Tuesday, February 14, 2012

A Climate Issue

Regarding the mechanism of global warming, hurricanes were supposed to play a crucial role in the process. Especially, while they were obviously connected to higher sea water temperatures of over 26.5 degrees Celcius. 
Hurricanes have always been intriguing to me, at first from a navigation point of view, especially regarding the sailing ship era. They revolve with extremely high speeds, but move as a system slowly along, at not much beyond 'bicycle speed'. 
Then, more recently, hurricanes were kept responsible for distributing global warming, a logical proposition within their role of tropical circulations. So, I started to look more closely at their origin and behavior. From my days of study I did not remember, that much attention was paid to them, and restarted more or less from scratch. Furthermore, I considered that climate could not be connected to the short term characteristics of weather of one year. For that reason, I decided to add the yearly frequences of the Atlantic hurricanes to decade numbers. The figures could be derived from the well documented diagrams of the authoritative National Hurricane Center in Miami. 
While the one year figures did not show any structure to me, the resulting diagram surprisingly did. Summing the frequences clarified cycles of 60 year. From 1851 on we see highs around 1880, 1940 and 2000, and lows in-between around 1910 and 1970. Extrapolating we might expect a new low around 2030, to be followed by a new high around 2060. I communicated the resulting diagram with the National Hurricane Center, and also Woods Hole of the same esteem.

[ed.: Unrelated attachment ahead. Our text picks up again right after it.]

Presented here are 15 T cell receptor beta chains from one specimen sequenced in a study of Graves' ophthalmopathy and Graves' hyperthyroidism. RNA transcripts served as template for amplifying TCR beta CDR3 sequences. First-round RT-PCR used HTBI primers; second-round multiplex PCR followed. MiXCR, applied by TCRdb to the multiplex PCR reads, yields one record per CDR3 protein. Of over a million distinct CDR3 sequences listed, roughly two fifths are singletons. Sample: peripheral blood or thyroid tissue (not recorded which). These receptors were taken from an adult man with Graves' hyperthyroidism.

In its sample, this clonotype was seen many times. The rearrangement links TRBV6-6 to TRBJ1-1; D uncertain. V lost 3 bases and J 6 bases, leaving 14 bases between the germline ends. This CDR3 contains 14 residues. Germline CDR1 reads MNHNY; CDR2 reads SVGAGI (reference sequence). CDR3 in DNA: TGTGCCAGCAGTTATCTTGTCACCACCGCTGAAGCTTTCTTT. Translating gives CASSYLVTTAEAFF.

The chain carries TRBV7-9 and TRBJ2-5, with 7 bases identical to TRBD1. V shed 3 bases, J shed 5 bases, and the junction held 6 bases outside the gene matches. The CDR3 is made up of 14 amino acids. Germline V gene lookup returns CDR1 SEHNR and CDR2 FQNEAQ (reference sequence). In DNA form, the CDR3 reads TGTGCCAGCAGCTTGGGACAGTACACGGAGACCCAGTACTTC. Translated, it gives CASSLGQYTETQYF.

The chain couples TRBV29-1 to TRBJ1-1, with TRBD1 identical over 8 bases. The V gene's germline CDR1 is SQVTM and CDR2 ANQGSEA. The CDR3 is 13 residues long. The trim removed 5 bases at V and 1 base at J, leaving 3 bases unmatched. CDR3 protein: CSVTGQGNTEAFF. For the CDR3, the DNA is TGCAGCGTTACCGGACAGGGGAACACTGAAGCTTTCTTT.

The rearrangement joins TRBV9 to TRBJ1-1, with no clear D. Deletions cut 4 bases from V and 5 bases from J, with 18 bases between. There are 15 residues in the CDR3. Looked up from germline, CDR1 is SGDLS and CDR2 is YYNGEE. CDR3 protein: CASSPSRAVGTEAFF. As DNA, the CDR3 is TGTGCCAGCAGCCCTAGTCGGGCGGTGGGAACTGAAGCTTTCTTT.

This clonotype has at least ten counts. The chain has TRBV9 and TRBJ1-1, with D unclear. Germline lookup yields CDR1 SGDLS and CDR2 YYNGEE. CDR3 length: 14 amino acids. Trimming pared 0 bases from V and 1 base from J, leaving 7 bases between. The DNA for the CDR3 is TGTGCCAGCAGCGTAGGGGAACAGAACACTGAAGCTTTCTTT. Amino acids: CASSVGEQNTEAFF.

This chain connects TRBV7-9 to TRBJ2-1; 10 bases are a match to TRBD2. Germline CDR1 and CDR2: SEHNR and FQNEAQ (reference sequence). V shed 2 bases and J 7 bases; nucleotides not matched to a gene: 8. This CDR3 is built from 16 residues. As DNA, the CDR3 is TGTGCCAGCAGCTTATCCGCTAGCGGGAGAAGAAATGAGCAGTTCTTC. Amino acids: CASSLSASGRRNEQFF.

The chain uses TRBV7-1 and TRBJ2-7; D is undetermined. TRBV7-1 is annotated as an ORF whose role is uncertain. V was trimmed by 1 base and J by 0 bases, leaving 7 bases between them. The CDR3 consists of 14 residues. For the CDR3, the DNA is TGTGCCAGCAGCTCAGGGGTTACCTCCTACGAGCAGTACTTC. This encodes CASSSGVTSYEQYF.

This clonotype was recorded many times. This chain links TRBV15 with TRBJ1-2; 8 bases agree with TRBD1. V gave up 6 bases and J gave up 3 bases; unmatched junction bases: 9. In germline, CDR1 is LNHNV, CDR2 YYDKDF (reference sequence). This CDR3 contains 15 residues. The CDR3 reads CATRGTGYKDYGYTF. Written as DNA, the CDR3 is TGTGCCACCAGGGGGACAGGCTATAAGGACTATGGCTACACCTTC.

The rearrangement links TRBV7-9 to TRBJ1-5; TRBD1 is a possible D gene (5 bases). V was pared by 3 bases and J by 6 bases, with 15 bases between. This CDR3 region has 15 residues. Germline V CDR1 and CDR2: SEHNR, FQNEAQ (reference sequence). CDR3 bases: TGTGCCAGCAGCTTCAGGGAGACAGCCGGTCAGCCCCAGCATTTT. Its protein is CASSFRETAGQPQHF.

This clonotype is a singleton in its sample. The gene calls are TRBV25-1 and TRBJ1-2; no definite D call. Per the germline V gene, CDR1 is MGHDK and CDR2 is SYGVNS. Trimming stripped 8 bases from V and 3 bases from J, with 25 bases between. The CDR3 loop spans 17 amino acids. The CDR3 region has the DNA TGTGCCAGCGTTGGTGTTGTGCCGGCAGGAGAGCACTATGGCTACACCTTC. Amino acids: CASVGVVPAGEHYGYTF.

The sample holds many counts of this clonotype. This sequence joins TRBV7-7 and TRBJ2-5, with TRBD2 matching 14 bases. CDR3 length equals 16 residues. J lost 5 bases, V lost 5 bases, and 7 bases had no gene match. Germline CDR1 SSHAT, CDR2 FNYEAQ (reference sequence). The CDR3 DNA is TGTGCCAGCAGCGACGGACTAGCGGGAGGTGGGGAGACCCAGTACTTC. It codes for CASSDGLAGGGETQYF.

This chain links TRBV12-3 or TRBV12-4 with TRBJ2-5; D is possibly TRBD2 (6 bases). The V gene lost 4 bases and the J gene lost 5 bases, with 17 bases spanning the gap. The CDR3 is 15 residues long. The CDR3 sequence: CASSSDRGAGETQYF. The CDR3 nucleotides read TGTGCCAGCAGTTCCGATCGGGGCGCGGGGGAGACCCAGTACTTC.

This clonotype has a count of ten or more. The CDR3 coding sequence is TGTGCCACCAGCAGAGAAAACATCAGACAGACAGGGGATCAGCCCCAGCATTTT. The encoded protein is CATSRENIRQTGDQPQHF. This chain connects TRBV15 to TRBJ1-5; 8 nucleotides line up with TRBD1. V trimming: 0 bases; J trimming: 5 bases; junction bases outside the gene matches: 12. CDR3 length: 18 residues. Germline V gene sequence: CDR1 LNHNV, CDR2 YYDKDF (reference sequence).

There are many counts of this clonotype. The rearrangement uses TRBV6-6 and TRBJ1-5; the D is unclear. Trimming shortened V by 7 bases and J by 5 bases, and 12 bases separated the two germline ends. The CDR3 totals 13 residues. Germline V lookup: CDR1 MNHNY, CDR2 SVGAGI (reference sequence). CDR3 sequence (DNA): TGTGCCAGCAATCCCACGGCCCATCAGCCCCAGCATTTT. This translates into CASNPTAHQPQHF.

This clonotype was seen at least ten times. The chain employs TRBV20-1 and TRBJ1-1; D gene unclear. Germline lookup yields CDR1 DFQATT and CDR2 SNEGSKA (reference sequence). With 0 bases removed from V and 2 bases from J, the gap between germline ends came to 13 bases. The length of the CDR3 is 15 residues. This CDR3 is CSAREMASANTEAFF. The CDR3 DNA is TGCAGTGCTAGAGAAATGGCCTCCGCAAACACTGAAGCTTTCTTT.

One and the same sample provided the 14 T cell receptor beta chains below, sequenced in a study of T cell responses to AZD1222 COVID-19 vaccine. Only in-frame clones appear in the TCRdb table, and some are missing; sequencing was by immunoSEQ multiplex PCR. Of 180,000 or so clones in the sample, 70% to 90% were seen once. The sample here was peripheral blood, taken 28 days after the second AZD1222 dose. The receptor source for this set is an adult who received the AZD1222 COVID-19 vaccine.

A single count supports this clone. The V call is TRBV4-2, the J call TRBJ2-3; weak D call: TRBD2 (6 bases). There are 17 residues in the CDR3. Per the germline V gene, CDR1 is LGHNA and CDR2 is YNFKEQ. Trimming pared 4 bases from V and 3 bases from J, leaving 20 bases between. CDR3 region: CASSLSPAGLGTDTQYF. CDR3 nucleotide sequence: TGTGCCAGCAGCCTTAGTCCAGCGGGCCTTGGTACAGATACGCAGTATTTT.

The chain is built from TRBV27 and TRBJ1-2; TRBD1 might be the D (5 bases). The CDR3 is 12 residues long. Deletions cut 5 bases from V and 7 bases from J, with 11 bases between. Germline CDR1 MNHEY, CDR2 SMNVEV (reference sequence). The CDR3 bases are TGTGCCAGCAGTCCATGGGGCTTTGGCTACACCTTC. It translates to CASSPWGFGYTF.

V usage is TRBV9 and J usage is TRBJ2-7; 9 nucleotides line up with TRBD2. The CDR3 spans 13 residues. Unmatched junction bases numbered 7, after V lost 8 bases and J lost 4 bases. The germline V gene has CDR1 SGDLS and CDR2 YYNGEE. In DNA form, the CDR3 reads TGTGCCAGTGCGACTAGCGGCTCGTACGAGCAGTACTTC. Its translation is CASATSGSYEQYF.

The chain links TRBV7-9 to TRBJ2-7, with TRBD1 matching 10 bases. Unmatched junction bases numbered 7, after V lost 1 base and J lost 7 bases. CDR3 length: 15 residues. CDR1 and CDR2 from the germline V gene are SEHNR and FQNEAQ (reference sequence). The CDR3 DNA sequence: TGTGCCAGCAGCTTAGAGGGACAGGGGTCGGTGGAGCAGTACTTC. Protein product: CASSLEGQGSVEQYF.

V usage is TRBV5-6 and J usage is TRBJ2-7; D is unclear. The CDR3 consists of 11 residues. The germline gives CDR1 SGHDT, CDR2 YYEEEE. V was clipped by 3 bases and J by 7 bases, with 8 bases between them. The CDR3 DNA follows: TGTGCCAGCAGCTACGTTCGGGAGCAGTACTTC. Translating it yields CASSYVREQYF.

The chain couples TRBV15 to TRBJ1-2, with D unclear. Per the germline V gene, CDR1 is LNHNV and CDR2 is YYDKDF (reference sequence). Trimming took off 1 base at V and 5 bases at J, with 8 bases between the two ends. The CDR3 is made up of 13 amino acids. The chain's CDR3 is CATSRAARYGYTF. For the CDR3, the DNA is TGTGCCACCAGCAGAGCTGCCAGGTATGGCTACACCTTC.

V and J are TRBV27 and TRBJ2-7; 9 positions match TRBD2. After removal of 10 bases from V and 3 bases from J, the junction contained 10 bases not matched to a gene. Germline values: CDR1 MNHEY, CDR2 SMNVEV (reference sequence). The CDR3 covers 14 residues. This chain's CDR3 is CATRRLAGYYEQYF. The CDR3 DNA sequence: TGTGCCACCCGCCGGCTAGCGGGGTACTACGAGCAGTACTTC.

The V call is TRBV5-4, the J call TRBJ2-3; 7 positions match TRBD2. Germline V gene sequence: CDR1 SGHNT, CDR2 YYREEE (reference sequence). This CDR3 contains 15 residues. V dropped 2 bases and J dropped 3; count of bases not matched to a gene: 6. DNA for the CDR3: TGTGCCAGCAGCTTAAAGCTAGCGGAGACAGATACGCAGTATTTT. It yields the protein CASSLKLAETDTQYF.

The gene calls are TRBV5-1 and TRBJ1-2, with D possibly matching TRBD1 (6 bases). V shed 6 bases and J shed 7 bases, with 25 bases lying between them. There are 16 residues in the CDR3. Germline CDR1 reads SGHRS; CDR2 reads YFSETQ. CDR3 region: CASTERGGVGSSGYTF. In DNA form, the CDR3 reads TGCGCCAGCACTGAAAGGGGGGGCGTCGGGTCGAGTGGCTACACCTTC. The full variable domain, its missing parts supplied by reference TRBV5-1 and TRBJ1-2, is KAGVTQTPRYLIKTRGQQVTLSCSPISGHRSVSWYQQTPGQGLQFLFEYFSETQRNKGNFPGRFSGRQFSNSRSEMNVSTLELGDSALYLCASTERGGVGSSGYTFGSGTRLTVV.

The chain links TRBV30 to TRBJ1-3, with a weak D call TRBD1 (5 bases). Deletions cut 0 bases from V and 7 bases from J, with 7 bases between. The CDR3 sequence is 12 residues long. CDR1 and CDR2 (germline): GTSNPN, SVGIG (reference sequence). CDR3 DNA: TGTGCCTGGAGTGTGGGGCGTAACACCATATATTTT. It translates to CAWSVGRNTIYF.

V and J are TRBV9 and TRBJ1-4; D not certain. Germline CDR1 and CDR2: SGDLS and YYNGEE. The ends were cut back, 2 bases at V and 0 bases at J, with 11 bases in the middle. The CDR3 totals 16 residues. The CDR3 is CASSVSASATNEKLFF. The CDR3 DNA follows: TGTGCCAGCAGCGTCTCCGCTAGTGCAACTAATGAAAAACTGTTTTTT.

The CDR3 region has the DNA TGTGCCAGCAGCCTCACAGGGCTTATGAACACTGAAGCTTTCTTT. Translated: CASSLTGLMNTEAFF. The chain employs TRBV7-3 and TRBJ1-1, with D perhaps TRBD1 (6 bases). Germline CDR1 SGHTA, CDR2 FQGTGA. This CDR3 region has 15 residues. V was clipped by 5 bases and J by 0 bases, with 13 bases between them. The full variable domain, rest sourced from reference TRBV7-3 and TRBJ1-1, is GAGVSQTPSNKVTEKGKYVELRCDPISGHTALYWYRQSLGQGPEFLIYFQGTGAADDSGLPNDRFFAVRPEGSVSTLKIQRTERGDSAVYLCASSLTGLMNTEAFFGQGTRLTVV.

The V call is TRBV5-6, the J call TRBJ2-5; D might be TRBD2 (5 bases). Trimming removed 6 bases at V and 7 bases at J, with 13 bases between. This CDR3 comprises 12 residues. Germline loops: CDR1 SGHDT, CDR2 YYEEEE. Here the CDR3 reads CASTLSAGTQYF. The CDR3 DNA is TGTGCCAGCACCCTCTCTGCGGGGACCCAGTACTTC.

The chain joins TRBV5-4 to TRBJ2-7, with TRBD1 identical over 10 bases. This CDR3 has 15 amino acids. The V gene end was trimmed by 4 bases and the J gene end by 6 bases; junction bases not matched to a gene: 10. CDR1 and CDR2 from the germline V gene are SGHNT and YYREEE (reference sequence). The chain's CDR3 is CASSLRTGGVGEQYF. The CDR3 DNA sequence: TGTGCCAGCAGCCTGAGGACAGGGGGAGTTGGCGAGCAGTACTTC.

The 60-year hurricane cycle did not only show gradual waves, but also a slight rise. However, not very steep compared to the so-called 'Hockeystick', which rises sharply since 1910, and more recently is skyrocketing. Besides, and interestingly, its peaks do precede the hurricane 'highs' some 10 years, and its 'lows' to half this extent. The entire phenomenon  is now known as the 60-Year Climate Cycle. Its occurrence might be a bit disturbing to science, as the physical origin is more likely to come from outside the realm of the earth, instead of being triggered by human cause, as is widely supposed. May be the gradual rise can be attributed to the latter?